Have you ever entered a room and been completely distracted by the noises you hear (the whir of the fans, the buzz of a projector) that you cannot concentrate? Those noises, although minute in actuality, consume all your cognitive resources and attention, and you find yourself unable to think about anything else. Say while you’re taking a test or listening to a lecturing professor. It could even happen right as you enter a room and you are adjusting to a new environment. It happens all the time, but after a brief period we habituate to these sounds and no longer notice them. Imagine what it would be like if you continued to these subtleties in your environment, no matter how long you had been there.
Research on cognitive processing from Northwestern University by Darya L. Zabelina and her colleagues published in Neuropsychologia suggests that highly creative people struggle with this. In a phenomenon known as “sensory gating”, we are able to determine how much information from our environment enters our awareness. However, the research suggests, some people have “leaky” sensory gates, so they struggle to shut out distracting information. As it turns out, this tends to be the case with creative people. Why? Research suggests a theory positing that the leaky sensory gate allows for the opportunity to perceive and then assimilate information that is less closely related, thereby producing ideas that are more creative (due to the ability to connect more distantly related concepts). A leaky sensory gate allows a person to consider more information, information that most people wouldn’t even notice. Some creative geniuses throughout history who were known to have been extremely sensitive to noise include Charles Darwin, Johann Wolfgang von Goethe, and Marcel Proust, and Anton Chekov. (Interestingly enough, all of these were notable writers in some capacity.)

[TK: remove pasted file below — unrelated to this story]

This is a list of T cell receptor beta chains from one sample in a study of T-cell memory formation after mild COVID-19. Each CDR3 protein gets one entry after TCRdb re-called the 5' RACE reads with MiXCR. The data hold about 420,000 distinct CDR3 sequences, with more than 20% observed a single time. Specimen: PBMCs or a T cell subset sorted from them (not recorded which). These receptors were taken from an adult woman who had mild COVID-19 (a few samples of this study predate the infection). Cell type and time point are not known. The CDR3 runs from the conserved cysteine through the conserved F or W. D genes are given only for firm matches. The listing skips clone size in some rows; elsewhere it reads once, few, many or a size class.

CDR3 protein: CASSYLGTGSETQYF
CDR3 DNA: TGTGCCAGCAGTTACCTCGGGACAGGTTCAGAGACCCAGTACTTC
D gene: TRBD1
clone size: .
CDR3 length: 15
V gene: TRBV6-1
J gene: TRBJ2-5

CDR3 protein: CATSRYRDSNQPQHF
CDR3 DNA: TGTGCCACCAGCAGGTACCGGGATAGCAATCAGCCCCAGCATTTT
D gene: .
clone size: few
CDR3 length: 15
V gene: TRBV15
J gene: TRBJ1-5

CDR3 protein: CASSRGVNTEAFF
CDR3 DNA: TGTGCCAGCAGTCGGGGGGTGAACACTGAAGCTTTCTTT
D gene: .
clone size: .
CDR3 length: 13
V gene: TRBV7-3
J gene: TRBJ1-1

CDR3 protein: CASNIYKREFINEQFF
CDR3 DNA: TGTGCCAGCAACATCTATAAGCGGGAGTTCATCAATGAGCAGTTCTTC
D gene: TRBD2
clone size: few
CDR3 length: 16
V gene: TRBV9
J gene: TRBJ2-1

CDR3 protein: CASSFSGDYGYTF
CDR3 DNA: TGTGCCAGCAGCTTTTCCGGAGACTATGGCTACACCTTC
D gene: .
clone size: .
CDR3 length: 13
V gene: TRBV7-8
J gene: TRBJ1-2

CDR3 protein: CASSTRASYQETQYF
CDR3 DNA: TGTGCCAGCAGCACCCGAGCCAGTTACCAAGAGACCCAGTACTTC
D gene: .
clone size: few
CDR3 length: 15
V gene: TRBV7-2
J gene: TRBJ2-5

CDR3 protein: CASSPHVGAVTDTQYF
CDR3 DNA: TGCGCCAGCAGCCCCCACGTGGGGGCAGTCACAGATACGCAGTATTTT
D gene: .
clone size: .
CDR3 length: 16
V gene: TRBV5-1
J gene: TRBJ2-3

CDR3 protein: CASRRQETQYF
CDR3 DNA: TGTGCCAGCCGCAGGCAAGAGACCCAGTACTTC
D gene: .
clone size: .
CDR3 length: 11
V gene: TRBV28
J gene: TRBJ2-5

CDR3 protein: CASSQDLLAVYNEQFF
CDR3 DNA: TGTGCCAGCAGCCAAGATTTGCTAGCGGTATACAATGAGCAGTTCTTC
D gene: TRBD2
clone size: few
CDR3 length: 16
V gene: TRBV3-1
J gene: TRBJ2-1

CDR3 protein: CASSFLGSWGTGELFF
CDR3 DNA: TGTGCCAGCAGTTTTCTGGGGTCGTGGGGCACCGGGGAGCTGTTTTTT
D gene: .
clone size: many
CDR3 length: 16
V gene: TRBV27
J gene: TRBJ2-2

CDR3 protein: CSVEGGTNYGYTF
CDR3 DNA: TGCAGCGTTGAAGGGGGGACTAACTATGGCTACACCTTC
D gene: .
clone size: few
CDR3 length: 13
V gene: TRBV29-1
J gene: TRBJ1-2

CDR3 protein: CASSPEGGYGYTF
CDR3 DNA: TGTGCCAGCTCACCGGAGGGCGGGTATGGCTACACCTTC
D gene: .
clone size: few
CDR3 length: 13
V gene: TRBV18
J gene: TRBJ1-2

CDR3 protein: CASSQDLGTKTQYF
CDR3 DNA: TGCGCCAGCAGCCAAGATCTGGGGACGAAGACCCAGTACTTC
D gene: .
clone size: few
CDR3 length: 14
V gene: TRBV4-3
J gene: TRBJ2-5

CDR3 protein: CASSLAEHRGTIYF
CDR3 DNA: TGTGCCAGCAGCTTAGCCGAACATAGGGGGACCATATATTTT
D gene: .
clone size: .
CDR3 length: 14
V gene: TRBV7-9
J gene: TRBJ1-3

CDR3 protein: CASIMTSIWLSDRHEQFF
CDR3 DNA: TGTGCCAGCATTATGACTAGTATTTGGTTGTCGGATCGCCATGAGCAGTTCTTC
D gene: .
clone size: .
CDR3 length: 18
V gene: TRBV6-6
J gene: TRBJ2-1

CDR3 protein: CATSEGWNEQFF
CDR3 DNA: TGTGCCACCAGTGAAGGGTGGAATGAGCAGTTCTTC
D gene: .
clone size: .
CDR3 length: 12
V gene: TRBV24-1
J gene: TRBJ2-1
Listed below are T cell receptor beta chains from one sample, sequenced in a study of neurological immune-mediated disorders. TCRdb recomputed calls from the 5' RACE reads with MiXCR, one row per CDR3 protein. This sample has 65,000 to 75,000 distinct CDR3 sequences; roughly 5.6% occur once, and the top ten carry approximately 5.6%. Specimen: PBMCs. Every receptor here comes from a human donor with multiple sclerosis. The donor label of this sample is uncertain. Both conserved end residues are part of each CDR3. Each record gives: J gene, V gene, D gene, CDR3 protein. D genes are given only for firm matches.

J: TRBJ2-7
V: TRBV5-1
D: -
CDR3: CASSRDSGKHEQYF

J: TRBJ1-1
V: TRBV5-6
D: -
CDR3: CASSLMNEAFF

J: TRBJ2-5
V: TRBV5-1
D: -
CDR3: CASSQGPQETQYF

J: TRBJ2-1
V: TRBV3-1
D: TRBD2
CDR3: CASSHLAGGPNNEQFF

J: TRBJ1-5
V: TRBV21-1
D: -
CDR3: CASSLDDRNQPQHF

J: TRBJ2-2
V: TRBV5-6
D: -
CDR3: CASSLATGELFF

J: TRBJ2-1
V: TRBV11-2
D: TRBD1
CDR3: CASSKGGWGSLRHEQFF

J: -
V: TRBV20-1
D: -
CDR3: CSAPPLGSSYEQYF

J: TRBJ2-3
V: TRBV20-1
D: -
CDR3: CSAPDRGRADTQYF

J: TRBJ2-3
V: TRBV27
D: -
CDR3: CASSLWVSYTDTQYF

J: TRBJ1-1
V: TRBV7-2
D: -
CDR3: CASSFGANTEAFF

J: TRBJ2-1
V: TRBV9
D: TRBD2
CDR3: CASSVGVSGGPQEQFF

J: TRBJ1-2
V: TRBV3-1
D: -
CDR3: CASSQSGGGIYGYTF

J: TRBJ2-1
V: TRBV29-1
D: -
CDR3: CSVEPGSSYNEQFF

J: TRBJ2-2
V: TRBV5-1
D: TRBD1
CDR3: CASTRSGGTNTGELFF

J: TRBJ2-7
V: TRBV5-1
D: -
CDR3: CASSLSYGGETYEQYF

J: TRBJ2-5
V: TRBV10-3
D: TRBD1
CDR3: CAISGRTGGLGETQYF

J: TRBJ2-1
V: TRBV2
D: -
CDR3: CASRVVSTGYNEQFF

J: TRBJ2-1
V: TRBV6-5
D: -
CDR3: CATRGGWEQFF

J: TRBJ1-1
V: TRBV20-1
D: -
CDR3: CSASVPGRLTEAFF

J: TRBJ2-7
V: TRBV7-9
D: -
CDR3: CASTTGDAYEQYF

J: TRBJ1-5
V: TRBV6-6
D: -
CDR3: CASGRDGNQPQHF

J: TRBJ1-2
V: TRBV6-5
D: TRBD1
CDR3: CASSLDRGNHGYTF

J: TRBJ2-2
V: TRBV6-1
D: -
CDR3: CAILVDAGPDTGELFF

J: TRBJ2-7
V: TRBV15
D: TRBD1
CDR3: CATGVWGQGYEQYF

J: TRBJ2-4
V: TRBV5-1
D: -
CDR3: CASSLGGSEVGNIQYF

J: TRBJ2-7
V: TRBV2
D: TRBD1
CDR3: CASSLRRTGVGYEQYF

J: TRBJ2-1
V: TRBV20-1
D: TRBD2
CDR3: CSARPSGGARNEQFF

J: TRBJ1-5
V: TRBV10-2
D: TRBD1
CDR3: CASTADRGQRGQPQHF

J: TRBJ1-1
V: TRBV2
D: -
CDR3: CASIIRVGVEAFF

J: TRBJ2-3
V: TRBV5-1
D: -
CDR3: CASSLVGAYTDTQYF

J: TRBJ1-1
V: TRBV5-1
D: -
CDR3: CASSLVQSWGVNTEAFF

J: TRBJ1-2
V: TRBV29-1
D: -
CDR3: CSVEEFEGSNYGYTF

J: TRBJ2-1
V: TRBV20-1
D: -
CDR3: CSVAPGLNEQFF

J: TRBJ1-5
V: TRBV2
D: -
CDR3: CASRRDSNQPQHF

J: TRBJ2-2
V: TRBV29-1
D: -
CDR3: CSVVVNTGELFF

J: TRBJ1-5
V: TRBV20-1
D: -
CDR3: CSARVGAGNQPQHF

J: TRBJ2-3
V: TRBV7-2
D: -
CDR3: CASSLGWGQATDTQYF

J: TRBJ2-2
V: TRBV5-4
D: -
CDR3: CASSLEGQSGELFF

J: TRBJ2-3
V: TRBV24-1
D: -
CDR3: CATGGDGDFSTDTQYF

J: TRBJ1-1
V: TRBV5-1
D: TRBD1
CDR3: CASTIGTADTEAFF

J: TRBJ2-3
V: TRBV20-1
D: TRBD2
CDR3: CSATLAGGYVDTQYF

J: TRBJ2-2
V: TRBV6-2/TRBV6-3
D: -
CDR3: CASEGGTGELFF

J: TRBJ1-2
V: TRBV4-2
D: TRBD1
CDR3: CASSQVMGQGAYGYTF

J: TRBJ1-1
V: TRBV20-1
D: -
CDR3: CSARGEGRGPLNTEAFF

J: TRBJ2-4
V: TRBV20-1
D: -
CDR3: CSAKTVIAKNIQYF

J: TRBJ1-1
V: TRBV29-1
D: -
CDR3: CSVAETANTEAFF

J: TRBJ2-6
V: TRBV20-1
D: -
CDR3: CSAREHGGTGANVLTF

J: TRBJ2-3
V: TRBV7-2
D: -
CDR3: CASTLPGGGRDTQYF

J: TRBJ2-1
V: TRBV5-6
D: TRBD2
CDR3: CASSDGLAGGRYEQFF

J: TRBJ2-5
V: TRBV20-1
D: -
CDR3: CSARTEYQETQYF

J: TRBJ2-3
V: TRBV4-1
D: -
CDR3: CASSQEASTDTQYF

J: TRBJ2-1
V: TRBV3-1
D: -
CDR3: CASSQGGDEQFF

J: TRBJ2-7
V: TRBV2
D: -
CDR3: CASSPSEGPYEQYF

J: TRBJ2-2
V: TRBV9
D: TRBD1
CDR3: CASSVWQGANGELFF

However, there is a catch. It is possible that this same characteristic that produces such incredible genius may also be associated with vulnerabilities to some serious mental illnesses, especially schizophrenia. After all, reduced ability to tune out information from one’s environment (also called lateral inhibition) has been associated with schizophrenia and schizotypal personalities. So, there is a possibility that leaky sensory gating may be a common “risk factor” between psychopathy and creative achievement. It has been suggested that some people with schizophrenia may have a greater chance of making creative connections than people without schizophrenia due to their potential to perceive and integrate more information. This could be suggested of Isaac Newton, as it has been suggested that he suffered from schizophrenia. The same could be said for John Nash, a mathematical genius and recipient of the Nobel Peace Prize in 1994 who became the subject of the book and movie, both entitled “A Beautiful Mind” that chronicled his descent into schizophrenia before receiving treatment.
If this is the case, then it represents a collision between creative genius and serious mental illness that has been an age-old topic of debate dating back to antiquity. This article says that the ancient Greeks considered both populations as “having been touched by the gods.”